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Political Commercials Aren’t Just for TV and Radio

"a paid political announcement"

Connecting to Voters in 2018 Means Connecting Online

We Americans commonly, collectively assume that voters feel connected to political candidates before they vote for them. Certainly, the Democratic and Republican parties both have stepped up their effort to align themselves with voters in digital advertising and social media in recent elections.

Candidates use data to target specific constituencies, plan ad buys to target specific demographics, and tailoring outreach campaigns to target specific online properties – just as campaign managers have been targeting specific TV programs for decades to attract some groups of voters. One can even argue that this online, social dynamic is changing political parties and their platforms (and whether it’s for the better is for each voter to decide).

Social Media and Politics

Using technology in campaigns isn’t a new phenomenon. Clearly, mobile communications, social networks, and websites were used successfully in 2008 to propel Barack Obama to the White House. Political analysts suggest that Obama’s “Change” campaign created a sense of connection among voters that hadn’t existed before they connected using technology.

While there’s no telling how closely the administration actually governed to its adherents’ philosophies, it’s apparent that people were excited and engaged by the use of online content and social platforms, and that some voters have come to expect that level of engagement (and suggest that this is an area where Hillary Clinton fell short, while Donald Trump was aptly able to create emotion, excitement, and energy with his Tweets and other social content.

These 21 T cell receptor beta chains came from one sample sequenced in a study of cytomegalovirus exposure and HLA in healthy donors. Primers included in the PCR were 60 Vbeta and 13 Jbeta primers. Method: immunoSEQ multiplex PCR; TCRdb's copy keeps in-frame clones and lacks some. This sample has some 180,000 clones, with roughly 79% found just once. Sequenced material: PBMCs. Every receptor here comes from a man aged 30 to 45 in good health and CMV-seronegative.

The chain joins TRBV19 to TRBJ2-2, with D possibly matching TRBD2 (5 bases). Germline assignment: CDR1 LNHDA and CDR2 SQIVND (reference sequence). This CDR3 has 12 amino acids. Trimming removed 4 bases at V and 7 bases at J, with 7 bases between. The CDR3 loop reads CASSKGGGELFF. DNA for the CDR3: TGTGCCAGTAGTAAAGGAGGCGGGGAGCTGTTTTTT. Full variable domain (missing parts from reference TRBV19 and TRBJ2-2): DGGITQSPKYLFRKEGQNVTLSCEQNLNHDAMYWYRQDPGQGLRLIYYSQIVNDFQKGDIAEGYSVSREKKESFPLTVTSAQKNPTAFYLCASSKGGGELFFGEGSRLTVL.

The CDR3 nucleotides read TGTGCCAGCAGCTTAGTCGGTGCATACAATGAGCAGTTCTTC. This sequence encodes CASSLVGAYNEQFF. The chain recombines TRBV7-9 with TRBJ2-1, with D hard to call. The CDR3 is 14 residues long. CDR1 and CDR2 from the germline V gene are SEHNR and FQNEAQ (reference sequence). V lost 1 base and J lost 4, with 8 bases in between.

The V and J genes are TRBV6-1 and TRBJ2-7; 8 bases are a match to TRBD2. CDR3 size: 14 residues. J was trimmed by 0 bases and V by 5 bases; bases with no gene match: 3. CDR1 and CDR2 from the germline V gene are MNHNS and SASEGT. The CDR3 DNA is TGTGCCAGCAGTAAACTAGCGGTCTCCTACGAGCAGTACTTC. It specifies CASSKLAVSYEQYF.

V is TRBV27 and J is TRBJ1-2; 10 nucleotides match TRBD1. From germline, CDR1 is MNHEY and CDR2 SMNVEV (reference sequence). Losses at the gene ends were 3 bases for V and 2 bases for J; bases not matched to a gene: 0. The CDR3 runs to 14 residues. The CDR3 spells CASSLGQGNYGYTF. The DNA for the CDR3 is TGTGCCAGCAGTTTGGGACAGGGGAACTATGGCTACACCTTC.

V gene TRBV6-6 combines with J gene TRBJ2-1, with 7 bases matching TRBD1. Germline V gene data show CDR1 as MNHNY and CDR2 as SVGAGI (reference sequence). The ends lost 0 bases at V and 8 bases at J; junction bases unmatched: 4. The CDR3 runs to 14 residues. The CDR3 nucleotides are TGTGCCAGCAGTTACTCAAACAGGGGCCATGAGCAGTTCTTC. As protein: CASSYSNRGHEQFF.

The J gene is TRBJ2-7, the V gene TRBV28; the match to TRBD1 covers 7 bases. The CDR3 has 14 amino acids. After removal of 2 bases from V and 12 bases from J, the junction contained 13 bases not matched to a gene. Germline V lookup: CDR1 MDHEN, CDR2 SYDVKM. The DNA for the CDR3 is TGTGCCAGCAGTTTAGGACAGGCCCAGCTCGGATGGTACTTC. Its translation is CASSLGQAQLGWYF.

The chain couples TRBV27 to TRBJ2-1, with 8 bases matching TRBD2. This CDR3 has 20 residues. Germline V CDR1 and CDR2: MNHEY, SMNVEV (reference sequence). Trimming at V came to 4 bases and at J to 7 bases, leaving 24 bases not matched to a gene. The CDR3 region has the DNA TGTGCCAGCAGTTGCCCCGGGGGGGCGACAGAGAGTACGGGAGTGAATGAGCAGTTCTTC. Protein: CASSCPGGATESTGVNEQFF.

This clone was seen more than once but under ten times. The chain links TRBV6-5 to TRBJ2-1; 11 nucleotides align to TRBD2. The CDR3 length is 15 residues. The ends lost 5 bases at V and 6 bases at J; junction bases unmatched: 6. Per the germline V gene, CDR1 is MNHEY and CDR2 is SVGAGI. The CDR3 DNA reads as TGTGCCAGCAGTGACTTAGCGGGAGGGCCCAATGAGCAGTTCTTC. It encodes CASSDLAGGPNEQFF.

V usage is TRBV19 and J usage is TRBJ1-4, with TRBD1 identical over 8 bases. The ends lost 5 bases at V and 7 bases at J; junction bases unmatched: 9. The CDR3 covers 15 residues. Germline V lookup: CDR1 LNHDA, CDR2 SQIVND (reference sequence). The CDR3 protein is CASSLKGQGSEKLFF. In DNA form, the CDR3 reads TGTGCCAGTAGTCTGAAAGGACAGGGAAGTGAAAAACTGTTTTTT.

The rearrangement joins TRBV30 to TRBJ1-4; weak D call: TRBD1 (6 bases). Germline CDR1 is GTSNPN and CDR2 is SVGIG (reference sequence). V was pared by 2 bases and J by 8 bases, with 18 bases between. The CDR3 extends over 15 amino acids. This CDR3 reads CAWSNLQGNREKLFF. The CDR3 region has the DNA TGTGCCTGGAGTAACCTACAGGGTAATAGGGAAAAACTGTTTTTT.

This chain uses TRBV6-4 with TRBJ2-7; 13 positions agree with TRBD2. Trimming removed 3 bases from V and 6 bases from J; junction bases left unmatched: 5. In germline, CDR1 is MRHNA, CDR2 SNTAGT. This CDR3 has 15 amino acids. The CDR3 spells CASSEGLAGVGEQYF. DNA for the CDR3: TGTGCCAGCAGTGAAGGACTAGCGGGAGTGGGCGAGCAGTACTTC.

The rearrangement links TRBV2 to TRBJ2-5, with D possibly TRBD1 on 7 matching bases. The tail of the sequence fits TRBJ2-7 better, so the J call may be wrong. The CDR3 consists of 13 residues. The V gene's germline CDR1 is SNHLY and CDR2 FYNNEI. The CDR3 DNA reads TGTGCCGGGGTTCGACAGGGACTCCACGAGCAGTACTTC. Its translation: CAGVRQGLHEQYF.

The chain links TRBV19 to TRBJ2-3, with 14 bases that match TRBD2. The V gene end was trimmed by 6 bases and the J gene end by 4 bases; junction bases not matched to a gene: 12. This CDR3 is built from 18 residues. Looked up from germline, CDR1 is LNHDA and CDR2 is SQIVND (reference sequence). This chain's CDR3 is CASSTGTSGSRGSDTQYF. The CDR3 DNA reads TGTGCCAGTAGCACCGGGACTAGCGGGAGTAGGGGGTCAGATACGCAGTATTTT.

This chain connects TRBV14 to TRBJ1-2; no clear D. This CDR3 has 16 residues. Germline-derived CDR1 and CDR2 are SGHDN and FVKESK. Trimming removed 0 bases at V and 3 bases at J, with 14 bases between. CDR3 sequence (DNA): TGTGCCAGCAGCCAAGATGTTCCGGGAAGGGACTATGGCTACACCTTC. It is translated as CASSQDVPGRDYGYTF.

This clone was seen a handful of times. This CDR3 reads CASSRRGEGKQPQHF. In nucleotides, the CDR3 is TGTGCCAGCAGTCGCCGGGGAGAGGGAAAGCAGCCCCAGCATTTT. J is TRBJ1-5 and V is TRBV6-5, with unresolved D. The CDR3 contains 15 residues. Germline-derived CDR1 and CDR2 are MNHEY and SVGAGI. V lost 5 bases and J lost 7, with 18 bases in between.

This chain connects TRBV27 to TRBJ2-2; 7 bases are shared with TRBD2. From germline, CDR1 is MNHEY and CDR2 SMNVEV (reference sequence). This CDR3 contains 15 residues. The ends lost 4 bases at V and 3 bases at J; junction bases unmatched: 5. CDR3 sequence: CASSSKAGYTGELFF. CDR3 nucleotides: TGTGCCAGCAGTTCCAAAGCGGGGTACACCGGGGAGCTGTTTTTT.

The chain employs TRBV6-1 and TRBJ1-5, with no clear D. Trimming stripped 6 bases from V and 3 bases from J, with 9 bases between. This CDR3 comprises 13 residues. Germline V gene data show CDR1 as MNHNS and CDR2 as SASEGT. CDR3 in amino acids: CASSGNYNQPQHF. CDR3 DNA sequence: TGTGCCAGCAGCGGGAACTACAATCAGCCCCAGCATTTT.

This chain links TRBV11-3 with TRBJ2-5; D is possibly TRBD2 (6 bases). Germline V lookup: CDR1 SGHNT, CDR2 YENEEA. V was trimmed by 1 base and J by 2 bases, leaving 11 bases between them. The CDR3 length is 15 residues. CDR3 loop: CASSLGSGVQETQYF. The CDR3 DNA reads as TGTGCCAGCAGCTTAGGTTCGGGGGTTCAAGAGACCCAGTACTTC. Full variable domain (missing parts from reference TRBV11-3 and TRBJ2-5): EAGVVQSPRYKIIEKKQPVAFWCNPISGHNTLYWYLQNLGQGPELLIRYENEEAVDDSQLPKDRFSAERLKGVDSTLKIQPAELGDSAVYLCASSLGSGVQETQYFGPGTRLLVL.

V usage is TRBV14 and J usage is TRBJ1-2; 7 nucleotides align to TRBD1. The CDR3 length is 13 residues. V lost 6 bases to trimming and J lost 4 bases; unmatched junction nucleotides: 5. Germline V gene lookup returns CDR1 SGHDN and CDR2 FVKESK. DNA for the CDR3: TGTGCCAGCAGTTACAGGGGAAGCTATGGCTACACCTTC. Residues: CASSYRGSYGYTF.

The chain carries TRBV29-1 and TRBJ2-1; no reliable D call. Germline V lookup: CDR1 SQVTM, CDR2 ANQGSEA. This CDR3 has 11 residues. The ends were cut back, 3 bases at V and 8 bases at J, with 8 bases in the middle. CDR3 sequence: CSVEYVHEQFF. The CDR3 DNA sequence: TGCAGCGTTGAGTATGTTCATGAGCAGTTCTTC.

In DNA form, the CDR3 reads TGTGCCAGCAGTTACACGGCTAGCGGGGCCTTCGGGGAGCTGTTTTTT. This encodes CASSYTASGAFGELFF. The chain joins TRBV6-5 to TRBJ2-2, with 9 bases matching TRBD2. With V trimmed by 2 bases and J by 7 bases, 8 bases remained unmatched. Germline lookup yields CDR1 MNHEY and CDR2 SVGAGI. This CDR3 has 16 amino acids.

Political Video Ads Online

Very recent campaigns have melded social media with effective political campaign ads. Trump utilized video clips from his rousing public rallies to generate video content that could be presented as ads on websites. The idea that TV ads brought candidates straight into voters’ living rooms has leaped to the web, where candidates can be in notifications,  text links, audio and video on a constant basis.

Voters may not learn a lot from watching election videos, but they do pay attention to them, so it’s critical for campaigns to choose the right political voice over artist to attract and keep voters’ attention and stick in their memory.

Of all the voices out there, there are only a few dozen voice-over artists whose voices appear in the majority of U.S. political ads. That’s why PoliticalVoiceTalent.com works with voice over actors who have built reputations for effective commercials.

With the average 8 seconds you have to get a voter’s attention online, you need an effective, memorable political voice.

1 thought on “Political Commercials Aren’t Just for TV and Radio

  1. Vote genuine. How hard is that?

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